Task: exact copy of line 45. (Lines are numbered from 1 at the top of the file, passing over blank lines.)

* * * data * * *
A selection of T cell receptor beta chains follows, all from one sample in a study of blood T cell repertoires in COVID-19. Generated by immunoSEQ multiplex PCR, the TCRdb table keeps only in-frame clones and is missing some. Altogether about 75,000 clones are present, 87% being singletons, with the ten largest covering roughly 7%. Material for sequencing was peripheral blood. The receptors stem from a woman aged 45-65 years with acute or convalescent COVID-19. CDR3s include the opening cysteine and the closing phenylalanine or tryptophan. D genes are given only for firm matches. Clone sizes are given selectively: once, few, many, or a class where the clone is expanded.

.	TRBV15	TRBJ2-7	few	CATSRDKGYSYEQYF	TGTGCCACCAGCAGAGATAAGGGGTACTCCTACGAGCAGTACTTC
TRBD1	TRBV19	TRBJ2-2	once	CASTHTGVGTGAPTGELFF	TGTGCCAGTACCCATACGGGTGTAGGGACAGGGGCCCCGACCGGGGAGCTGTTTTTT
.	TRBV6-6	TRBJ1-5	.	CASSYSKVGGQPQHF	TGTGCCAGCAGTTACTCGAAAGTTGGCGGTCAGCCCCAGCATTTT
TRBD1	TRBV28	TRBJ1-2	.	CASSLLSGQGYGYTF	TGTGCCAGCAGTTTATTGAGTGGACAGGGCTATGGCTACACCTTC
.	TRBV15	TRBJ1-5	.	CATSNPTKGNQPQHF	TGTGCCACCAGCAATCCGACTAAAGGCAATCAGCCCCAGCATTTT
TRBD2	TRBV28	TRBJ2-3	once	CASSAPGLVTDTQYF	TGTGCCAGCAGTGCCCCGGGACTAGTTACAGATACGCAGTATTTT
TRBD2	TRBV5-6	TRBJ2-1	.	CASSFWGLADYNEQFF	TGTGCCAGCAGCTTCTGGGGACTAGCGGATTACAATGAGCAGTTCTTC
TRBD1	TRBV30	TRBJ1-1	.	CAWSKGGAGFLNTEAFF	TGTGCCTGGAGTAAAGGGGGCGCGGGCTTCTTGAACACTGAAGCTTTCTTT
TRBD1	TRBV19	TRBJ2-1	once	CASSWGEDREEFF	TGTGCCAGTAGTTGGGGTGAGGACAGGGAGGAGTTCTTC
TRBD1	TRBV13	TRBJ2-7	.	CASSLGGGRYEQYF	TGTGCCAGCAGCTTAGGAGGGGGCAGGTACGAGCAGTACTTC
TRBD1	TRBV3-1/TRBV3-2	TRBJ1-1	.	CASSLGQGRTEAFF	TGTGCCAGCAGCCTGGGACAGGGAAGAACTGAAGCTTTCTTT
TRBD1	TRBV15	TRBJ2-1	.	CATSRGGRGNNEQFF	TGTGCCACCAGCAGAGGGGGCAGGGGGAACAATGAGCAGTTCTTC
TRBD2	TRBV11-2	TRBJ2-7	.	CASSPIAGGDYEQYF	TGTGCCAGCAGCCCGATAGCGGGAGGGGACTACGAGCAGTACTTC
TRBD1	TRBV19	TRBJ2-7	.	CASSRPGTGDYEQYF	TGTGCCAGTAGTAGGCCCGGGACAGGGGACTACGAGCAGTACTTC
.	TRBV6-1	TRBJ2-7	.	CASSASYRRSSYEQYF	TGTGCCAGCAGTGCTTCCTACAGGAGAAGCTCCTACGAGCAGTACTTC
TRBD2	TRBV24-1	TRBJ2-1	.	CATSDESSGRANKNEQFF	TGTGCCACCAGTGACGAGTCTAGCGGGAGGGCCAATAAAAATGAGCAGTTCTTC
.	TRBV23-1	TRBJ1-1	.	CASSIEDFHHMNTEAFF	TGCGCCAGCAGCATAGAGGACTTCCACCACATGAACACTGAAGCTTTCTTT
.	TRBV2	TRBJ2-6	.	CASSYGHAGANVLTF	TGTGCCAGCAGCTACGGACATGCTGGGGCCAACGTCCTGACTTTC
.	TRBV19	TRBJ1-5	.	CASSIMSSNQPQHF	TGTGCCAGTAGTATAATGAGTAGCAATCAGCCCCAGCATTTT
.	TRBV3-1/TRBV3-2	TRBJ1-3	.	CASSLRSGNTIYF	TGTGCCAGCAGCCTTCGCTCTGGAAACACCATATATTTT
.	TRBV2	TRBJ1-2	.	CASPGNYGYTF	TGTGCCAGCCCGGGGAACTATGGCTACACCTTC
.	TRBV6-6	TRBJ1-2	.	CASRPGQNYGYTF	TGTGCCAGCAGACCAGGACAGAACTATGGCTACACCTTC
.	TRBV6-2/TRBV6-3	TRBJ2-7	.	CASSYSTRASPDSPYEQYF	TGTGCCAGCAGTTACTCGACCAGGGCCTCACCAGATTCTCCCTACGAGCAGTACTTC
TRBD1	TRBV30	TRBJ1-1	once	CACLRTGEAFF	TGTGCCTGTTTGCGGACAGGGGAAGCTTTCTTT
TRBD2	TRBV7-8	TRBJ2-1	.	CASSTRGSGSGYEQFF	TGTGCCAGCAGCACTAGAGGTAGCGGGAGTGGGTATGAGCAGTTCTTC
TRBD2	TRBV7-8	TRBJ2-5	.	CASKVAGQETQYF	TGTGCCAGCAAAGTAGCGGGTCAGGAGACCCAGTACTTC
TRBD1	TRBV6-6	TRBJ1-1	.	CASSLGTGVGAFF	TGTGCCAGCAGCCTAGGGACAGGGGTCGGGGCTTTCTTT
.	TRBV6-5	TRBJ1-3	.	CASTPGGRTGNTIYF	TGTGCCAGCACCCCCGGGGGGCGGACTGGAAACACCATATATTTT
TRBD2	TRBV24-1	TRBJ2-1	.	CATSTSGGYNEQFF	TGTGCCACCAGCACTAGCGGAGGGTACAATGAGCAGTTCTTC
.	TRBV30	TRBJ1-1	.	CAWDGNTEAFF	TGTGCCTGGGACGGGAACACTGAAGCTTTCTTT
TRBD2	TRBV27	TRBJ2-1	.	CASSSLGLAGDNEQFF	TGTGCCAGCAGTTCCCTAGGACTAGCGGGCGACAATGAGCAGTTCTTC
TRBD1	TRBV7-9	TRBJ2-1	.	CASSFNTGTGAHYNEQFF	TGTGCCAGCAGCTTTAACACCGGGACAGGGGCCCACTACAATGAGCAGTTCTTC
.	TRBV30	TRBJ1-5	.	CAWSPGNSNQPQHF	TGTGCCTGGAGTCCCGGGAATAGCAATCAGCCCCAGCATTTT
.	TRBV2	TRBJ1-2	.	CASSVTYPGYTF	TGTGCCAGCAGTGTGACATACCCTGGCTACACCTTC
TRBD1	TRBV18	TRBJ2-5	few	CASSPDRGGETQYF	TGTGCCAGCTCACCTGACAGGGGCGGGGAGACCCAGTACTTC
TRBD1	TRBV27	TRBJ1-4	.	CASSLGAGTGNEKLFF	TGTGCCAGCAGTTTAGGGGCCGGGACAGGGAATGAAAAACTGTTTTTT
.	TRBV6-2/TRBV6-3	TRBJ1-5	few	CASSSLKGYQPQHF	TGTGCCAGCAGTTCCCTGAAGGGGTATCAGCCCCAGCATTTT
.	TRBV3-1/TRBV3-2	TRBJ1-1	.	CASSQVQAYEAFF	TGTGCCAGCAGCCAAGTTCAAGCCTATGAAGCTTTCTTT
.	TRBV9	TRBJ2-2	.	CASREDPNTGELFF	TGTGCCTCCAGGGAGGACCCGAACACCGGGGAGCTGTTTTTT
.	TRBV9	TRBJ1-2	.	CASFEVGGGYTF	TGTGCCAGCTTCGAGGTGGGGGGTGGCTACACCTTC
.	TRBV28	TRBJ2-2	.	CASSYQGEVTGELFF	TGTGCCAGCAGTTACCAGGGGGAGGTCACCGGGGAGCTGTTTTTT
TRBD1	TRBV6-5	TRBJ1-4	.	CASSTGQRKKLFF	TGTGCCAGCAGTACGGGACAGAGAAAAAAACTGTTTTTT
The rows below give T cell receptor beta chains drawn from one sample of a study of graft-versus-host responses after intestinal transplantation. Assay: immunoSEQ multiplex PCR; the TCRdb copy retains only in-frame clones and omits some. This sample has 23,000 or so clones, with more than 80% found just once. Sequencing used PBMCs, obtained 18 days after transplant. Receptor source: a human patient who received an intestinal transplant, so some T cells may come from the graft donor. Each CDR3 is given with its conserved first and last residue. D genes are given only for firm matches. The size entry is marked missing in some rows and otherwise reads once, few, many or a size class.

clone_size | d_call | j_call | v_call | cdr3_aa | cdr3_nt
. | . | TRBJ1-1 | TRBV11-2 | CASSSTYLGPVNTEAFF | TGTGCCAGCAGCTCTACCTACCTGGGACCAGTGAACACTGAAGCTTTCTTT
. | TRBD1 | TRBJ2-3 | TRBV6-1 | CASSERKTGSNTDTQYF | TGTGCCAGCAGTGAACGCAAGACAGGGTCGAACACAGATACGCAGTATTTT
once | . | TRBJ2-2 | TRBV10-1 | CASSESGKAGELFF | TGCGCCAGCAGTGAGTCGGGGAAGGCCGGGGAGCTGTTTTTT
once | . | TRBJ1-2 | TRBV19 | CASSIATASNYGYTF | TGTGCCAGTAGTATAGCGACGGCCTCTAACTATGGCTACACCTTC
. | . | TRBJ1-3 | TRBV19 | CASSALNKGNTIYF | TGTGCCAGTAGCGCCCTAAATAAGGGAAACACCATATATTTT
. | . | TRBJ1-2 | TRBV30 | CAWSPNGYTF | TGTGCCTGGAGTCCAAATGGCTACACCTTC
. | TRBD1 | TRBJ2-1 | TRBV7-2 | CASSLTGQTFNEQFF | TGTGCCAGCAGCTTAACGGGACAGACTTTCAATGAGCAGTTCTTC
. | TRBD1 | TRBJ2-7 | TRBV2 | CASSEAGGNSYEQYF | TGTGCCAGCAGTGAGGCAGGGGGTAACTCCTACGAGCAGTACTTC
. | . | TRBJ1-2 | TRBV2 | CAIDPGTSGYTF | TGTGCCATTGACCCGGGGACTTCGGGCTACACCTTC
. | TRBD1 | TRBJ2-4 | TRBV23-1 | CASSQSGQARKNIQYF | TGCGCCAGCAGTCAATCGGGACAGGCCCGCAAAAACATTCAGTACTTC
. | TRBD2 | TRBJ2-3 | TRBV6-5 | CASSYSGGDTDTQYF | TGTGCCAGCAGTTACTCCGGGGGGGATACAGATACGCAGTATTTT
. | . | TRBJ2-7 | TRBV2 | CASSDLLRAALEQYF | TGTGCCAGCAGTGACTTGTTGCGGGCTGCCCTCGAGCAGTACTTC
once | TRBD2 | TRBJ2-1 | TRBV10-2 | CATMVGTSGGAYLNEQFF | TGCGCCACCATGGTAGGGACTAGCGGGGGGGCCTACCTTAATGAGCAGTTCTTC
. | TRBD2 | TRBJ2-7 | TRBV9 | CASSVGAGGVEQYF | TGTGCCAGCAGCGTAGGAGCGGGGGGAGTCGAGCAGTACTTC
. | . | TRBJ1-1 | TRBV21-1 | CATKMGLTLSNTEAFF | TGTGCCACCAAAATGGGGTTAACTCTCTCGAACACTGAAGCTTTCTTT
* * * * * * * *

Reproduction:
clone_size | d_call | j_call | v_call | cdr3_aa | cdr3_nt